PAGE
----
Best v Guthrie Med. Group, P.C.

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Best v Guthrie Med. Group, P.C. 2019 NY Slip Op 06320 Decided on August 22, 2019 Appellate Division, Fourth Department Published by New York State Law Reporting Bureau pursuant to Judiciary Law § 431. This opinion is uncorrected and subject to revision before publication in the Official Reports.

Decided on August 22, 2019 SUPREME COURT OF THE STATE OF NEW YORK Appellate Division, Fourth Judicial Department
PRESENT: SMITH, J.P., CARNI, DEJOSEPH, TROUTMAN, AND WINSLOW, JJ.
662 CA 19-00101

[*1]JODY C. BEST, INDIVIDUALLY, AND AS THE ADMINISTRATOR OF THE ESTATE OF DONALD L. BEST, ALSO KNOWN AS DONNIE L. BEST, DECEASED, PLAINTIFF-APPELLANT,

v

GUTHRIE MEDICAL GROUP, P.C., ET AL., DEFENDANTS, GUTHRIE ROBERT PACKER HOSPITAL, SILVIU MARICA, M.D., AHMED ABDELBAKI, M.D., ALEXANDER JOHNSTON, M.D., AND DAVID BERTSCH, M.D., DEFENDANTS-RESPONDENTS.



WELCH, DONLON & CZARPLES PLLC, CORNING (ANNA CZARPLES OF COUNSEL), FOR PLAINTIFF-APPELLANT.

SMITH, SOVIK, KENDRICK & SUGNET, P.C., SYRACUSE (KAREN G. FELTER OF COUNSEL), FOR DEFENDANTS-RESPONDENTS.



Appeal from an order of the Supreme Court, Steuben County (Peter C. Bradstreet, A.J.), entered July 6, 2018. The order, among other things, granted in part the motion of defendants for summary judgment.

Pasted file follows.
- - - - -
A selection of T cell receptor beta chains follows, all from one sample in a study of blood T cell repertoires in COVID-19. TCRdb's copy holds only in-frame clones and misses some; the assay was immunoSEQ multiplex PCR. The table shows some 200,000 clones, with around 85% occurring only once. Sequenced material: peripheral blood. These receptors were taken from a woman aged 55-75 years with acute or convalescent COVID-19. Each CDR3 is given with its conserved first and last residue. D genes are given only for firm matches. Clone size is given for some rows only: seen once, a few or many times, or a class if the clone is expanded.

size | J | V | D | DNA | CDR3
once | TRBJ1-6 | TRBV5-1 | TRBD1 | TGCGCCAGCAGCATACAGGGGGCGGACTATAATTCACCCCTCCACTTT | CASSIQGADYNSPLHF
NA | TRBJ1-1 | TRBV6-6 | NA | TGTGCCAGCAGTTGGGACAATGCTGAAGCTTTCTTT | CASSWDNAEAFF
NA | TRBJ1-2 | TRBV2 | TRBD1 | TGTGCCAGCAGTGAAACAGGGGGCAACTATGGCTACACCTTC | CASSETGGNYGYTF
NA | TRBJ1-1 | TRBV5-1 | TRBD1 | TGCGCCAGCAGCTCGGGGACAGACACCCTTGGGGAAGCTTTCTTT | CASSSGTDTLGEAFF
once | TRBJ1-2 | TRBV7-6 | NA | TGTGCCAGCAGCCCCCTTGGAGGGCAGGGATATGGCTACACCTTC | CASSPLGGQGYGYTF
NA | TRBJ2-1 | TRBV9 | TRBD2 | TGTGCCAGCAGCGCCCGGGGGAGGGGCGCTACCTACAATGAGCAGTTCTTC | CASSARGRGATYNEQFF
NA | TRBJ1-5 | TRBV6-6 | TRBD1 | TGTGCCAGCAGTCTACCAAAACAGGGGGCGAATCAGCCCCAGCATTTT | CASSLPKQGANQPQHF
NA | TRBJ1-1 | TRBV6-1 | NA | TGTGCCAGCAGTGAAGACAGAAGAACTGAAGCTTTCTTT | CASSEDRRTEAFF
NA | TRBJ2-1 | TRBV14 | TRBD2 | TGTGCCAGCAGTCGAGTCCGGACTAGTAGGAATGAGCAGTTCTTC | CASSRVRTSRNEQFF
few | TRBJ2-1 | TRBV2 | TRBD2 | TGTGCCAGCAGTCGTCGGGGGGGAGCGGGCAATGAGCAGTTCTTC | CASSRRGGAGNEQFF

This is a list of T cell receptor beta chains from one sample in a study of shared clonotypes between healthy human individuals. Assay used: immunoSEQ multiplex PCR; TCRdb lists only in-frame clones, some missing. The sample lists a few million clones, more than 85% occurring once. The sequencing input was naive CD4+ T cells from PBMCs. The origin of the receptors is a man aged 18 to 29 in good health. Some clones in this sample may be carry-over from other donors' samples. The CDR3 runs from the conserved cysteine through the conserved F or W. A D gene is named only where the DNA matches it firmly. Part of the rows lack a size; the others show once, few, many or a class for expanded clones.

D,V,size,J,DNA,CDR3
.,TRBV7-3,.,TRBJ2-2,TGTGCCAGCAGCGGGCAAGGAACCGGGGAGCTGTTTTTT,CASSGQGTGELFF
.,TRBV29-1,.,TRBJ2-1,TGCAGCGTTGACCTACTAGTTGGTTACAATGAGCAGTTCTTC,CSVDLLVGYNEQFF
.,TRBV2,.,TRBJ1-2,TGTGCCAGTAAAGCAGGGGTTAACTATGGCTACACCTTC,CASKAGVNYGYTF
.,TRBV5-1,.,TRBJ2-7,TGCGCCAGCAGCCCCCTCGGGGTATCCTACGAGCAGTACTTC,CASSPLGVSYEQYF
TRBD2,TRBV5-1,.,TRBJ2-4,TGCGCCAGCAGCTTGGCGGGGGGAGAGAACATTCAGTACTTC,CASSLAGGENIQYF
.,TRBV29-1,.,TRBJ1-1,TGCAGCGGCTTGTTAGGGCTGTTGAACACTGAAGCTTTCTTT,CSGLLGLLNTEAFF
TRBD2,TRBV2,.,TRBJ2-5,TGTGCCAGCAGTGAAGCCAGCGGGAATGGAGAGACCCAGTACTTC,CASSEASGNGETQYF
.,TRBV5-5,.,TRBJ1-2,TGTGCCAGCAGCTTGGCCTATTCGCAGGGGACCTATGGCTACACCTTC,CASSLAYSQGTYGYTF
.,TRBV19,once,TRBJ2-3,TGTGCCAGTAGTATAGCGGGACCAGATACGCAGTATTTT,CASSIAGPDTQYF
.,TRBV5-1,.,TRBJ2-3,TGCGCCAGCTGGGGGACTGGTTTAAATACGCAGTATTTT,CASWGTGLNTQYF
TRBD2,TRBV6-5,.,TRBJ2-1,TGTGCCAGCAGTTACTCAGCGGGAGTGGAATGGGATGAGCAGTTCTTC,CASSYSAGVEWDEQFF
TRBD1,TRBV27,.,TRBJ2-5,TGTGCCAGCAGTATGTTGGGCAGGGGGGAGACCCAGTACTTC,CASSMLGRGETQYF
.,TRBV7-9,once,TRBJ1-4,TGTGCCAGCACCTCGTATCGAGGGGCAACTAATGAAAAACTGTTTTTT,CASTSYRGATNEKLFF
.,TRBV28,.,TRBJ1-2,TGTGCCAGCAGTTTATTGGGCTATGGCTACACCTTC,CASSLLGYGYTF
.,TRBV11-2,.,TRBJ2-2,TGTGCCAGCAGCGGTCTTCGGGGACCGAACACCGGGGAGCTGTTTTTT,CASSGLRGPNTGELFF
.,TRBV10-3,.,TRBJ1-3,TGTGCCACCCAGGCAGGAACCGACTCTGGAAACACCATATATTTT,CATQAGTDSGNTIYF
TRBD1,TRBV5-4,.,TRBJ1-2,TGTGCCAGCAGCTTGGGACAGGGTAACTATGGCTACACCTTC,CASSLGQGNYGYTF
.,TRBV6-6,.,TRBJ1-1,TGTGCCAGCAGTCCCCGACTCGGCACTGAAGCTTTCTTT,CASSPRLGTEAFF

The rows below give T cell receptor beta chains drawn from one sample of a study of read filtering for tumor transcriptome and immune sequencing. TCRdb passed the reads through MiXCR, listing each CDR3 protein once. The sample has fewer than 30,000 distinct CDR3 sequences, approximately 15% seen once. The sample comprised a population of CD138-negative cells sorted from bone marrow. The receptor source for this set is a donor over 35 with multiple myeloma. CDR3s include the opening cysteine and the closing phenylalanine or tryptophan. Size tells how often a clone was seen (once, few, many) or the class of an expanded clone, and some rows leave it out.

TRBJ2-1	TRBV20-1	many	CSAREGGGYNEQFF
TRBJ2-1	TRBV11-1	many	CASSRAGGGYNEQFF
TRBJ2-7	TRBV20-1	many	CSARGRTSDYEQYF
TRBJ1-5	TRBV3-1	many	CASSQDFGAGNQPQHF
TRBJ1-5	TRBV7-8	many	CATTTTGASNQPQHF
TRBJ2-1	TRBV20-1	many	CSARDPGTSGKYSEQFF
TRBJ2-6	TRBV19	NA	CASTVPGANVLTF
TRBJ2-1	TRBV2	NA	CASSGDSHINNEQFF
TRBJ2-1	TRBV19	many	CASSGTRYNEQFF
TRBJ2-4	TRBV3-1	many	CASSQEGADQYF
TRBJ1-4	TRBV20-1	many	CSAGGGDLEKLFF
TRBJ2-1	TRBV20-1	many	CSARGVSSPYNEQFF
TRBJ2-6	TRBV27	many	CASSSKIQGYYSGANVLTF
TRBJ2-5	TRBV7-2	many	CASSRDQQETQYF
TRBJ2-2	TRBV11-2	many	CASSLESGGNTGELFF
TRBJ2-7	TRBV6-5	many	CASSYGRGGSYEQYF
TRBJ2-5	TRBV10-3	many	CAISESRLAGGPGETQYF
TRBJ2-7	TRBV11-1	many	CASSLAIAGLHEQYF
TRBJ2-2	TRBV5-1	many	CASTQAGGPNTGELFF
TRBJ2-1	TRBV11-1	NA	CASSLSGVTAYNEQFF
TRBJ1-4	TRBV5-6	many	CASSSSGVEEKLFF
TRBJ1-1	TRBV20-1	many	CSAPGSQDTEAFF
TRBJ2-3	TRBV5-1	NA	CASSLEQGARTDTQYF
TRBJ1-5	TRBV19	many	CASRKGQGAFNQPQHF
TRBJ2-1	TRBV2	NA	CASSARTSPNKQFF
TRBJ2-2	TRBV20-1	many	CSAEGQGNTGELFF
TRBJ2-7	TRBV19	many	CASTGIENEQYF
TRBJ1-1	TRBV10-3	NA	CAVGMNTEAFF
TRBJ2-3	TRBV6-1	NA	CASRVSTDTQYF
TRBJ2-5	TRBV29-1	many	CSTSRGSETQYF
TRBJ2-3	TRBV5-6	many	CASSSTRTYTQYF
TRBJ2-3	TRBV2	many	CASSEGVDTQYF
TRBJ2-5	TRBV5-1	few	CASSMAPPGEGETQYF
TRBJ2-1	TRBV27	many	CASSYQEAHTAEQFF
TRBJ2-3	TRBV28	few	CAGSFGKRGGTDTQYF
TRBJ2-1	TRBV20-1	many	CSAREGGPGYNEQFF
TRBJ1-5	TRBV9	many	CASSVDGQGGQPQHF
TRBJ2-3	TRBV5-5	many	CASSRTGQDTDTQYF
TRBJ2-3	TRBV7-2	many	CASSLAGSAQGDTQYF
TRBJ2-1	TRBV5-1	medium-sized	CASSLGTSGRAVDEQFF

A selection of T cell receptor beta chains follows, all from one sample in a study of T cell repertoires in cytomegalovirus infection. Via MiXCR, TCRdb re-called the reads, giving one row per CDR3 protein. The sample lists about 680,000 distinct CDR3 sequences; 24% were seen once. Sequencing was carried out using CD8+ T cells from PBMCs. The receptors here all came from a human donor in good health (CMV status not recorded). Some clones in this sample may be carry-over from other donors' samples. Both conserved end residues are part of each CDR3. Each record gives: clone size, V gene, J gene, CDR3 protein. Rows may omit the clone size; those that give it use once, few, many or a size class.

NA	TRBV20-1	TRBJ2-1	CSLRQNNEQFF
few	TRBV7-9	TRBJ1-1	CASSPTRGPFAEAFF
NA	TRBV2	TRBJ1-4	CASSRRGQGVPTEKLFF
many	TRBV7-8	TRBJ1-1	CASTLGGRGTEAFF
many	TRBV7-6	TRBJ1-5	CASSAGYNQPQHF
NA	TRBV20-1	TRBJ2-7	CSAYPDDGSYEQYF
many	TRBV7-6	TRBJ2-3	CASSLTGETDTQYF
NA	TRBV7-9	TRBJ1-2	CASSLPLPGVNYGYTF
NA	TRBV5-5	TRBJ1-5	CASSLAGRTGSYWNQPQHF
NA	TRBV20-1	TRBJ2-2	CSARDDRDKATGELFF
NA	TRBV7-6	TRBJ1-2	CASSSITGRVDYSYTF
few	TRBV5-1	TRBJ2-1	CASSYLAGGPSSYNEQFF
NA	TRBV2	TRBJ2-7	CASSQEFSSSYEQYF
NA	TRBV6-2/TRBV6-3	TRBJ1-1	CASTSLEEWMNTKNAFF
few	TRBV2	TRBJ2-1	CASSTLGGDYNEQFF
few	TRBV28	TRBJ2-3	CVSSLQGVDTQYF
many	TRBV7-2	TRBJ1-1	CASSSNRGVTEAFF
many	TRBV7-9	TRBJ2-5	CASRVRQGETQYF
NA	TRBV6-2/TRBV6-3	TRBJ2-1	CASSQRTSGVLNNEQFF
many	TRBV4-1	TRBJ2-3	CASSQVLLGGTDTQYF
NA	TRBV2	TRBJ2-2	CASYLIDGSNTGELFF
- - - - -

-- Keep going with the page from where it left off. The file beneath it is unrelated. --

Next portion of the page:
It is hereby ORDERED that the order so appealed from is unanimously modified on the law by denying that part of the motion seeking summary judgment dismissing the complaint against defendant Guthrie Robert Packer Hospital and reinstating the complaint against that defendant, and as modified the order is affirmed without costs.

Memorandum: Plaintiff, individually and as the administrator of the estate of Donald L. Best (decedent), commenced this medical malpractice and wrongful death action seeking damages for the alleged negligent treatment provided to the decedent at defendant Guthrie Robert Packer Hospital (hospital), a facility located in Sayre, Pennsylvania, by Silviu Marica, M.D., Ahmed Abdelbaki, M.D., Alexander Johnston, M.D., and David Bertsch, M.D. (individual defendants). On defendants' motion for summary judgment pursuant to CPLR 3212, Supreme Court dismissed the complaint against the hospital and the individual defendants (collectively, defendants) on the ground of lack of personal jurisdiction.

As an initial matter, we reject plaintiff's contention that the court should have decided the motion under the standard applicable to motions brought under CPLR 3211 (a). The court applied the correct standard to the motion, which was brought after service of the answers (see CPLR 3211 [e]; 3212 [a]; see generally Williams v Beemiller, Inc., 159 AD3d 148, 152 [4th Dept 2018], affd — NY3d &mdash, 2019 NY Slip Op 03656 [2019]).

Contrary to plaintiff's further contention, the hospital did not consent to the general jurisdiction of New York courts by registering as a foreign corporation with the New York State Department of State (see Aybar v Aybar, 169 AD3d 137, 147-152 [2d Dept 2019], lv dismissed 33 NY3d 1044 [2019]; Wilderness USA, Inc. v DeAngelo Bros. LLC, 265 F Supp 3d 301, 312-314 [WD NY 2017]). We likewise reject plaintiff's contention that defendants Marica and Bertsch consented to New York personal jurisdiction solely based on their becoming licensed to practice medicine in New York (see generally Ingraham v Carroll, 90 NY2d 592, 600 [1997]; Chambers v Weinstein, 44 Misc 3d 1224[A], 2014 NY Slip Op 51331[U], *12 [Sup Ct, NY County 2014], affd 135 AD3d 450 [1st Dept 2016]).